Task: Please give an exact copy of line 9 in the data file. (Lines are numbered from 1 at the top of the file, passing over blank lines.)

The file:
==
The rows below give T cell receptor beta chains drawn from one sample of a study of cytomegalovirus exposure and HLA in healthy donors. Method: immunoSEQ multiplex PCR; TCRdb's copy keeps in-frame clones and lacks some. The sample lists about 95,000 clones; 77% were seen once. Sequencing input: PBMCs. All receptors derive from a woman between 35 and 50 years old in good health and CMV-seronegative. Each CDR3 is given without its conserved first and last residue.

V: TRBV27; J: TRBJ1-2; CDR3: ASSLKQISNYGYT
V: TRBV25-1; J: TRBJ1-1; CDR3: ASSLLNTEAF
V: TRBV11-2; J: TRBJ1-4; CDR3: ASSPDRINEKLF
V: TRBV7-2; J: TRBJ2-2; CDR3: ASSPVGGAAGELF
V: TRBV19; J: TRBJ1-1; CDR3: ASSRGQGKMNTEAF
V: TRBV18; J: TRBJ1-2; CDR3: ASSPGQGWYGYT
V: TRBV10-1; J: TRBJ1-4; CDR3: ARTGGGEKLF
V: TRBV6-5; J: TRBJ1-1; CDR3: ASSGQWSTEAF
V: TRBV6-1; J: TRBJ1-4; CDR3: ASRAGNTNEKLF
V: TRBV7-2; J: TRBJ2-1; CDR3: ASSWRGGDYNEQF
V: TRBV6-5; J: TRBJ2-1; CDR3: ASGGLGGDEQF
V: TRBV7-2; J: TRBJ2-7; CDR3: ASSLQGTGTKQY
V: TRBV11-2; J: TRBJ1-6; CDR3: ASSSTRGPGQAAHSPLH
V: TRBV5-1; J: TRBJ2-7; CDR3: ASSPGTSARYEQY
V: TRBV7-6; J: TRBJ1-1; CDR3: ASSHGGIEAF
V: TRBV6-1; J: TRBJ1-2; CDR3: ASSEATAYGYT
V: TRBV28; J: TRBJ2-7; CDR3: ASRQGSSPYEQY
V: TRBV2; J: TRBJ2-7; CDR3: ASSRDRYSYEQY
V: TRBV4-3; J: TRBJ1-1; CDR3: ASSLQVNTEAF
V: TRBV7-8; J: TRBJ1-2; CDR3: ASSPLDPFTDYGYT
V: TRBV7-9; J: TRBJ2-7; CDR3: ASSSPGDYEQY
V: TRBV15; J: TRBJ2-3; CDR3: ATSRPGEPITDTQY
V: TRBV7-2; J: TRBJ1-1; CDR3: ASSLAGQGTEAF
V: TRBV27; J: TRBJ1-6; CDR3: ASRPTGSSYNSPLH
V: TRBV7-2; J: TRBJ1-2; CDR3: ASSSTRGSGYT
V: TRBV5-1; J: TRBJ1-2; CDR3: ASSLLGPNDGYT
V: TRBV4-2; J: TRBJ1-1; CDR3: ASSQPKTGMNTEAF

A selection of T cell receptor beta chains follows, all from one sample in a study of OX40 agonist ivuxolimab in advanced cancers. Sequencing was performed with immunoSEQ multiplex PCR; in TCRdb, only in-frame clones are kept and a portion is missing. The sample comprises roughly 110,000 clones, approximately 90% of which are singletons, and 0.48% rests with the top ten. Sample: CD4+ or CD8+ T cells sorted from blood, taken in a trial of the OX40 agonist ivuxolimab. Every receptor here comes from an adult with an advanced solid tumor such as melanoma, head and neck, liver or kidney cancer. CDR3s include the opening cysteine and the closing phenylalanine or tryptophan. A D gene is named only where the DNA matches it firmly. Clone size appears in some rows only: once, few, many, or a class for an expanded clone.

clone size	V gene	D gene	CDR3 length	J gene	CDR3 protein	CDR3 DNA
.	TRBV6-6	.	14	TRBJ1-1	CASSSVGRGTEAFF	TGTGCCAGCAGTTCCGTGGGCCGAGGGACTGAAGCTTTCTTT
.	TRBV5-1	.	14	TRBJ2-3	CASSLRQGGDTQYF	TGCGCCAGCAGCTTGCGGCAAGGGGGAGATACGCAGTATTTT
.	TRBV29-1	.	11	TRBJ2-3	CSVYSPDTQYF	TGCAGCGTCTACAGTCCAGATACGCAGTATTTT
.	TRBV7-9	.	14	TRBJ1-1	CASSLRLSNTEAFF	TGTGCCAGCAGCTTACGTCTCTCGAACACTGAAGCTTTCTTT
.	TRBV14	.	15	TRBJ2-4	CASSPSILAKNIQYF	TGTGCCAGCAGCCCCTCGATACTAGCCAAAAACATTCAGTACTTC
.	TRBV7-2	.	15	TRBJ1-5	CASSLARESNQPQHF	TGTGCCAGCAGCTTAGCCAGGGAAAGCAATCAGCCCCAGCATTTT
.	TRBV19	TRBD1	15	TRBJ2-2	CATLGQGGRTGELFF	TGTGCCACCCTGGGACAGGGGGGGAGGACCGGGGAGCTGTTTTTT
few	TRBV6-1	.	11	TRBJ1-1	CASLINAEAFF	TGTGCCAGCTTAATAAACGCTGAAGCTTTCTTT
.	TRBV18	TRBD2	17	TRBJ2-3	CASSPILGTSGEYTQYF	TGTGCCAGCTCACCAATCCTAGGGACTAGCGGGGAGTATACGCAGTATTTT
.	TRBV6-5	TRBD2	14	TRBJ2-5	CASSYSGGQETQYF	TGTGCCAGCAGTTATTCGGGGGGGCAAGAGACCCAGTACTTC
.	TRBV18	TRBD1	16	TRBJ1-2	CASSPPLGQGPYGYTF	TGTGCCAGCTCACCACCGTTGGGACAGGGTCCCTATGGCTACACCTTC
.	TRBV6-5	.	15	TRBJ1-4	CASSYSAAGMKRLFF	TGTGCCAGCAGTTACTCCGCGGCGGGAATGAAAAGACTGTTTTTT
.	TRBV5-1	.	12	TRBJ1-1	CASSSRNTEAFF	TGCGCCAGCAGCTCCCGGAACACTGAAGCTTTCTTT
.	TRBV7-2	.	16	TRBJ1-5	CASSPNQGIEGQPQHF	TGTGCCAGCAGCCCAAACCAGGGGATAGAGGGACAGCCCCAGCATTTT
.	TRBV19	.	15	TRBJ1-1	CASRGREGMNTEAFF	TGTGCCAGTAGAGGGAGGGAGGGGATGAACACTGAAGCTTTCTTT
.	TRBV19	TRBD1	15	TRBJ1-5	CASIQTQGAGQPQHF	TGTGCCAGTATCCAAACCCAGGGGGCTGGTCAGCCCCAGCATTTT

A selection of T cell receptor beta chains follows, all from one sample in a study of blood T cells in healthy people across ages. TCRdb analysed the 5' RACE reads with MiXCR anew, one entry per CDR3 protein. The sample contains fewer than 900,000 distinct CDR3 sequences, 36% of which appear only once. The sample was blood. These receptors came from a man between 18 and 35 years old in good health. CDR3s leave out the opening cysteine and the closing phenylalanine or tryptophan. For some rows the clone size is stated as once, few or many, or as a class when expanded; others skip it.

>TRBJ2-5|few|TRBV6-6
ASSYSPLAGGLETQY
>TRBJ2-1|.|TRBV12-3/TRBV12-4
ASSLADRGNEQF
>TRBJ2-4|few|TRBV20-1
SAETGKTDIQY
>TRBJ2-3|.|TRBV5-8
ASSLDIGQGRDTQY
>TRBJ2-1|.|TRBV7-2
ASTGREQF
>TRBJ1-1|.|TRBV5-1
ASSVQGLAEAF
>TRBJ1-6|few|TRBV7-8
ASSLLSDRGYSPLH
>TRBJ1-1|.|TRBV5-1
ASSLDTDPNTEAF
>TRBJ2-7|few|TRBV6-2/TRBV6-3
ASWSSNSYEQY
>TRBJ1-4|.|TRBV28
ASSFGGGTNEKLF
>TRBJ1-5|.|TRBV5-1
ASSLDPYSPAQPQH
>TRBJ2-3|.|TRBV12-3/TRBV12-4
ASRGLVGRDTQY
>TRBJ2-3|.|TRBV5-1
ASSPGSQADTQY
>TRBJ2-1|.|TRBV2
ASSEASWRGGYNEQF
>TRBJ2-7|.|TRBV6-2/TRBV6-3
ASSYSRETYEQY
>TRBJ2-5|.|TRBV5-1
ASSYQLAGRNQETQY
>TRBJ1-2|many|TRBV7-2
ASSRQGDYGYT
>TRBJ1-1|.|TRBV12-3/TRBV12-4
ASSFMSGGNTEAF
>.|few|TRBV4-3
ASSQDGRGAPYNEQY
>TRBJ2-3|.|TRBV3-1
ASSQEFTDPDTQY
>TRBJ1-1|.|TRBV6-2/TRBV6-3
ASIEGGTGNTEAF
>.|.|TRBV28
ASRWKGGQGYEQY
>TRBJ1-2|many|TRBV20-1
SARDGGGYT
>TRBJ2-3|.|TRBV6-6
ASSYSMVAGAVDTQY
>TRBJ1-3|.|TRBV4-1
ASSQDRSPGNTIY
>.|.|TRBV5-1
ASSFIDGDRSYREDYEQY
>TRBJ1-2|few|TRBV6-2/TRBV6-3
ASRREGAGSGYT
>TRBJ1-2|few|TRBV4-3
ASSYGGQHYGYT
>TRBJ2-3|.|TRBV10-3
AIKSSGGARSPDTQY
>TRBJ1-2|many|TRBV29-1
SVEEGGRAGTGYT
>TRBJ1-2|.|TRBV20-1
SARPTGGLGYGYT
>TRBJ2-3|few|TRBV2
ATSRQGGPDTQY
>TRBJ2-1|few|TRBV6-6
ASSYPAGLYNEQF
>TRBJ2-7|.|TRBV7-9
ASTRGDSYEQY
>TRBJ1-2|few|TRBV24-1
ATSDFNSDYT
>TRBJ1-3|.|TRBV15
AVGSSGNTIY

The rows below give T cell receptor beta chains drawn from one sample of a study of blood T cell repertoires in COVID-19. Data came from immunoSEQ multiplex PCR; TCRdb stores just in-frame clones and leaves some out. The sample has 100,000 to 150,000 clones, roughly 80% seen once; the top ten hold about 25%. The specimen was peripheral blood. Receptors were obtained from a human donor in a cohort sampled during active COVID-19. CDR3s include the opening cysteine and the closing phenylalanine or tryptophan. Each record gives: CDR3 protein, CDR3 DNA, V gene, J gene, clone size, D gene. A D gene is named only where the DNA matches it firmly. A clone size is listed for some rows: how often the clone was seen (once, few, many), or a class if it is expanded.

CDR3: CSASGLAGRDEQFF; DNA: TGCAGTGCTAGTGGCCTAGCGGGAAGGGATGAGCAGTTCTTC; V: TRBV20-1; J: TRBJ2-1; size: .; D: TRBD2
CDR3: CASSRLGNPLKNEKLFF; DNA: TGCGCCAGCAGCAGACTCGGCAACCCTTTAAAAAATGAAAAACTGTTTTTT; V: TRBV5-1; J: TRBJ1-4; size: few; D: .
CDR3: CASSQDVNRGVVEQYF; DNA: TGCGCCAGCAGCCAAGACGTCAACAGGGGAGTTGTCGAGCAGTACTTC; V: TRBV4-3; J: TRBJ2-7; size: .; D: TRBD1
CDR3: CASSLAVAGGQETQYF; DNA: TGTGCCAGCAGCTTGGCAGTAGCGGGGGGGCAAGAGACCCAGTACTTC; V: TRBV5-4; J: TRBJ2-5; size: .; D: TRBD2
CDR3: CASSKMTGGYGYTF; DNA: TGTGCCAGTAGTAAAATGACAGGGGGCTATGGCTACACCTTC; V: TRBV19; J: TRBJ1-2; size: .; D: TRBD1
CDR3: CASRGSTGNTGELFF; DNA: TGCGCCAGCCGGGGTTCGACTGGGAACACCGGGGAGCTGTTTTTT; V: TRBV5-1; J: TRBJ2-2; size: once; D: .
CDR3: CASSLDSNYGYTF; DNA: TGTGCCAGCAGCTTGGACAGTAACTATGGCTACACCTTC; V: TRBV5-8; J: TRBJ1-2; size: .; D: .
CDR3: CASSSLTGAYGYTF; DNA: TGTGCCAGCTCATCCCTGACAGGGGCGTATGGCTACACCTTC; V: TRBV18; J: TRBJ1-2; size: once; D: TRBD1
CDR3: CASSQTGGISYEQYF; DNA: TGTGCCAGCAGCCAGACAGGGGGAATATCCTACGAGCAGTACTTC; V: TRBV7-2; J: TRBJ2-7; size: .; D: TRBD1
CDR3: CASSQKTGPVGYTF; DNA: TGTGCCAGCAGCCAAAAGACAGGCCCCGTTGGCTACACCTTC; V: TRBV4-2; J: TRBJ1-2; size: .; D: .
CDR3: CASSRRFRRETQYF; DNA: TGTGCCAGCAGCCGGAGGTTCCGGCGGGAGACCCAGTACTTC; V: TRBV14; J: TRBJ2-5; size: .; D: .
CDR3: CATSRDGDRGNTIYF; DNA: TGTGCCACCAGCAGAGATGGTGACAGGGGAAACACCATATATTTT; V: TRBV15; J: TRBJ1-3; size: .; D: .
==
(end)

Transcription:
V: TRBV6-5; J: TRBJ1-1; CDR3: ASSGQWSTEAF